Having planning permission can increase the value of your home, and encourage a quicker sale. But, the application process is time consuming and costly.
It is probably worth applying if you have a large plot of land, but if you own a listed building or live in a dense city, you’re likely to see less of a benefit. It’s important to weigh up the potential gain before you decide to apply.
Planning permission is the formal consent you need to build or alter a piece of property or land. You’ll need to apply for planning permission if you want to undertake any major renovation project, or to change the use of a building.
Permitted development laws mean that in some cases you can make alterations without applying for permission. But for larger projects like extensions you’re required to have planning permission before you start.
Yes, in most cases planning permission will increase your property value. When you’re looking to sell, maximising the value of your home will mean you walk away with more money, with some sellers reporting an increase of 10%. Applying for planning permission is one of the things you can do to increase the amount you make on your sale.
A grant of planning permission lasts for three years, and if you sell your home the permission remains with the house. This increases its appeal because prospective owners know what changes they will be able to make and can imagine the value this will add in the future.
Land with planning permission is often much more valuable than land without it. Particularly in areas like London and Oxford where new homes are in demand and sold at a premium.
You'll see a smaller improvement to the value of residential property, but making an application can still be worthwhile. If you’re able to get planning permission for something a bit more unusual, or that significantly increases the size of your property, you’re likely to see a boost to the value of your property. Before applying it's worth trying to work out what your application will cost and comparing this to the financial value it could add to your home.
Note: Savvier buyers will consider both the cost of the property plus the cost of the project. They'll be unlikely to pay more than any potential uplift they imagine they'll gain.
Yes it can help. Having planning permission can also help your sale in other ways. The key benefit for many sellers is that it can encourage a quick sale.
Many people are keen to expand their houses, rather than move to larger ones. Having planning permission in place will make your home more appealing to these buyers. It takes away the question of whether planning would be granted in the future, and allows them to visualise the space and value that could be added in the future.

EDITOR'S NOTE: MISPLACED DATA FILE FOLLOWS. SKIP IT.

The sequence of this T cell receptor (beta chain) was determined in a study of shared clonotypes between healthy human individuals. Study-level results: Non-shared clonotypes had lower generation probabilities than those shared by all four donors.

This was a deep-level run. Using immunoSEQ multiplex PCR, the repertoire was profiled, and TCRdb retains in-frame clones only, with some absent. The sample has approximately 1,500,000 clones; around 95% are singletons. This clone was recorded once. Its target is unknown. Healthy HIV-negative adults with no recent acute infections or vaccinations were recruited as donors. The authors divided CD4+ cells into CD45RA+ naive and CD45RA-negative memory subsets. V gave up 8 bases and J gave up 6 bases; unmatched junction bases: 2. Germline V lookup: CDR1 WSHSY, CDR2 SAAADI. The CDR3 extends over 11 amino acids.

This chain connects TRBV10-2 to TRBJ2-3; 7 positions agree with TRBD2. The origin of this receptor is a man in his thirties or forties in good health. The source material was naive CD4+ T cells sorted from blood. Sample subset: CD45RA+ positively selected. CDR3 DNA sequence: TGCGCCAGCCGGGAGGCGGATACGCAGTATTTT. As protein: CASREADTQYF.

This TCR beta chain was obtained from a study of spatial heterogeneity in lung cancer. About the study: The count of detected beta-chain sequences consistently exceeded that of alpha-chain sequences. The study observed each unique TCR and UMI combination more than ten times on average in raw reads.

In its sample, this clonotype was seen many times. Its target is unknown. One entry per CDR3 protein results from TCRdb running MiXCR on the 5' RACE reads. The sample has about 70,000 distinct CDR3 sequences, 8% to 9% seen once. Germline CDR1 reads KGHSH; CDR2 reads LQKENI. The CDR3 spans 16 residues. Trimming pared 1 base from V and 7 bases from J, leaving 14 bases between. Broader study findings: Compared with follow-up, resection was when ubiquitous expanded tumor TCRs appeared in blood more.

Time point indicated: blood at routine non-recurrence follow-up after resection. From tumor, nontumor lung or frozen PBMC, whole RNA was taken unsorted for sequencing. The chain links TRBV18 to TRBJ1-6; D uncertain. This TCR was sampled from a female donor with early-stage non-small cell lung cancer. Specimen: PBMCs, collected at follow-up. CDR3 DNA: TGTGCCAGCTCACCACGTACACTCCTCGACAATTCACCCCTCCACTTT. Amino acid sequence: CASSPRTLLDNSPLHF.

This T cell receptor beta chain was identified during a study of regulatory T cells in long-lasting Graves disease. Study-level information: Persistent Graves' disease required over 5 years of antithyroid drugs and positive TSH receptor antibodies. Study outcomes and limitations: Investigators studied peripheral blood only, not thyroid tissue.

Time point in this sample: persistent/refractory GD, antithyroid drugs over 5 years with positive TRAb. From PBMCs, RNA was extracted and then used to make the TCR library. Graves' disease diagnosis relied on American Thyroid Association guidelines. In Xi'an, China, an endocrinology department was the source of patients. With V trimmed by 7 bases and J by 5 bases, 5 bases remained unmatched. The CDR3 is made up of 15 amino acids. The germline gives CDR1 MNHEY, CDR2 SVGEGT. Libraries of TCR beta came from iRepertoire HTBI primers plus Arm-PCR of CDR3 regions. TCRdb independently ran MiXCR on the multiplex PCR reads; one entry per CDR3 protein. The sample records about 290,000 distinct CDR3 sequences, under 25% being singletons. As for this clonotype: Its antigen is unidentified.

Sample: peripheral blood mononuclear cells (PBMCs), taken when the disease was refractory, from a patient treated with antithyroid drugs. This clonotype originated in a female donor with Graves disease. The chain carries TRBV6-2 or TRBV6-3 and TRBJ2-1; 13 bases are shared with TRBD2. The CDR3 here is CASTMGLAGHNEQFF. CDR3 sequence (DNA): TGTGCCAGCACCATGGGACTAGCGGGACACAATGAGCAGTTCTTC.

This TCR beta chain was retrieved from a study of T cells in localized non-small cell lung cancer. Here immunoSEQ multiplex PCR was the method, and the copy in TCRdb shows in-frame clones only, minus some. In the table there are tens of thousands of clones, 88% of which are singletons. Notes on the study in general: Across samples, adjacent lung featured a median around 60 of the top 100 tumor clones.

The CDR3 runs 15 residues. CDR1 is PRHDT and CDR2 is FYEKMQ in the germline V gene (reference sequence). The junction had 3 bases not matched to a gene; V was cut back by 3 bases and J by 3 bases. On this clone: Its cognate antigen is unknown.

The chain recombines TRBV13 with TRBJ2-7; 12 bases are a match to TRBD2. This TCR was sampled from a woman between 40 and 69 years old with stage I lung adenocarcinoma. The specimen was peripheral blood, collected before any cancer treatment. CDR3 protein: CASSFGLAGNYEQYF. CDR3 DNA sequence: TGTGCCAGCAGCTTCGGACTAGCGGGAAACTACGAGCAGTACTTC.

This is particularly useful if there are lots of properties like yours currently on the market. Having planning permission will help your home stand out.
If you’re unsure whether applying for planning permission before you sell is worth it, ask a local estate agent. They will be able to use their familiarity with the local market to assess whether the improvement to your home sale is worth the cost of the application.
You can apply for planning permission through the online Planning Portal. You can either complete the application yourself, or hire a planning agent or architect to do it for you.
If you decide to apply on your own it’s worth getting some pre-application advice to get a sense of how likely it is that your proposal will be accepted. You can get support cheaply or for free through the Planning Aid network.
You’ll need to include a series of plans with your application, including a ‘Site Plan’, a ‘Location Plan’, and the designs of your proposed renovations. You’ll also pay an application fee. This fee will vary depending on where in the UK you’re applying (Wales has a different fee schedule) and whether your home is a listed building, or in a conservation area.
Your local authority will then consider your application, and conduct a public consultation. This process usually takes about 8 weeks, but can take up to 13 weeks for more complicated schemes. You're not guaranteed to receive permission, but you can appeal if your proposal is rejected.
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